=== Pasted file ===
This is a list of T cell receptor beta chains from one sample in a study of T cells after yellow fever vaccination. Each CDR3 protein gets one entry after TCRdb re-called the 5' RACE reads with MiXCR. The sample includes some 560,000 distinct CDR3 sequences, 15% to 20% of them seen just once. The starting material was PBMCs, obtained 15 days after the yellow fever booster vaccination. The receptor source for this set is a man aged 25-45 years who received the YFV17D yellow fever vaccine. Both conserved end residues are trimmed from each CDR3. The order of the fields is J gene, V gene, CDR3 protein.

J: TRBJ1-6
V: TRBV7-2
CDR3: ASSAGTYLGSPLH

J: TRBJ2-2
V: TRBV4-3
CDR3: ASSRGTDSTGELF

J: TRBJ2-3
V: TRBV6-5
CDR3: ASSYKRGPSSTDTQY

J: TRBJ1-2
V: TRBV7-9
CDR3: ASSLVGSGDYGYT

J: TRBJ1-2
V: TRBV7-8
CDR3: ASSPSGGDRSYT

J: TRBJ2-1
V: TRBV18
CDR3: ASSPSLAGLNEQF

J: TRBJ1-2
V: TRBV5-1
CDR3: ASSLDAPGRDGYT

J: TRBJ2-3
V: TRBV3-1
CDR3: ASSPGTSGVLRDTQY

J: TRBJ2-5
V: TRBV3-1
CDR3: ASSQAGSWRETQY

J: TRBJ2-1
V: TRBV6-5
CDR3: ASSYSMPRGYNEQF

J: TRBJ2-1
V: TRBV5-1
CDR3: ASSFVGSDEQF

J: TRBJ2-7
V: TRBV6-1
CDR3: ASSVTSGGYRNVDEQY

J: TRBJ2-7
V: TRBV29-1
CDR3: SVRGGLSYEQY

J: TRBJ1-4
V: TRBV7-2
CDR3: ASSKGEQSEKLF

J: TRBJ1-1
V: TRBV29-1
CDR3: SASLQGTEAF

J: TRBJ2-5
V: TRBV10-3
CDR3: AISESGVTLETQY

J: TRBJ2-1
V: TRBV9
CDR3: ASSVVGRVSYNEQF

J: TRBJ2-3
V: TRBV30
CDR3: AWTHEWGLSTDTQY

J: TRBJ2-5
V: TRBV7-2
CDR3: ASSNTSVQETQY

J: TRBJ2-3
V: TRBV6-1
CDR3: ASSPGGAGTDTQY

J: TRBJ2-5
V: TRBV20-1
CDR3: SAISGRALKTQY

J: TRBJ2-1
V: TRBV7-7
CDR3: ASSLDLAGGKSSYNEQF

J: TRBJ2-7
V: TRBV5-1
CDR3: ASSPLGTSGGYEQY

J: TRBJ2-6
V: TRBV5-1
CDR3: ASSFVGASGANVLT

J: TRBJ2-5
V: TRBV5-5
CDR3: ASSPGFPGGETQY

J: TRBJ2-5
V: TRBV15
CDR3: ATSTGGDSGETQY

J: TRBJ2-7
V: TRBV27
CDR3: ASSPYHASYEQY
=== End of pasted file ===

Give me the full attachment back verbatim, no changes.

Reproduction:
This is a list of T cell receptor beta chains from one sample in a study of T cells after yellow fever vaccination. Each CDR3 protein gets one entry after TCRdb re-called the 5' RACE reads with MiXCR. The sample includes some 560,000 distinct CDR3 sequences, 15% to 20% of them seen just once. The starting material was PBMCs, obtained 15 days after the yellow fever booster vaccination. The receptor source for this set is a man aged 25-45 years who received the YFV17D yellow fever vaccine. Both conserved end residues are trimmed from each CDR3. The order of the fields is J gene, V gene, CDR3 protein.

J: TRBJ1-6
V: TRBV7-2
CDR3: ASSAGTYLGSPLH

J: TRBJ2-2
V: TRBV4-3
CDR3: ASSRGTDSTGELF

J: TRBJ2-3
V: TRBV6-5
CDR3: ASSYKRGPSSTDTQY

J: TRBJ1-2
V: TRBV7-9
CDR3: ASSLVGSGDYGYT

J: TRBJ1-2
V: TRBV7-8
CDR3: ASSPSGGDRSYT

J: TRBJ2-1
V: TRBV18
CDR3: ASSPSLAGLNEQF

J: TRBJ1-2
V: TRBV5-1
CDR3: ASSLDAPGRDGYT

J: TRBJ2-3
V: TRBV3-1
CDR3: ASSPGTSGVLRDTQY

J: TRBJ2-5
V: TRBV3-1
CDR3: ASSQAGSWRETQY

J: TRBJ2-1
V: TRBV6-5
CDR3: ASSYSMPRGYNEQF

J: TRBJ2-1
V: TRBV5-1
CDR3: ASSFVGSDEQF

J: TRBJ2-7
V: TRBV6-1
CDR3: ASSVTSGGYRNVDEQY

J: TRBJ2-7
V: TRBV29-1
CDR3: SVRGGLSYEQY

J: TRBJ1-4
V: TRBV7-2
CDR3: ASSKGEQSEKLF

J: TRBJ1-1
V: TRBV29-1
CDR3: SASLQGTEAF

J: TRBJ2-5
V: TRBV10-3
CDR3: AISESGVTLETQY

J: TRBJ2-1
V: TRBV9
CDR3: ASSVVGRVSYNEQF

J: TRBJ2-3
V: TRBV30
CDR3: AWTHEWGLSTDTQY

J: TRBJ2-5
V: TRBV7-2
CDR3: ASSNTSVQETQY

J: TRBJ2-3
V: TRBV6-1
CDR3: ASSPGGAGTDTQY

J: TRBJ2-5
V: TRBV20-1
CDR3: SAISGRALKTQY

J: TRBJ2-1
V: TRBV7-7
CDR3: ASSLDLAGGKSSYNEQF

J: TRBJ2-7
V: TRBV5-1
CDR3: ASSPLGTSGGYEQY

J: TRBJ2-6
V: TRBV5-1
CDR3: ASSFVGASGANVLT

J: TRBJ2-5
V: TRBV5-5
CDR3: ASSPGFPGGETQY

J: TRBJ2-5
V: TRBV15
CDR3: ATSTGGDSGETQY

J: TRBJ2-7
V: TRBV27
CDR3: ASSPYHASYEQY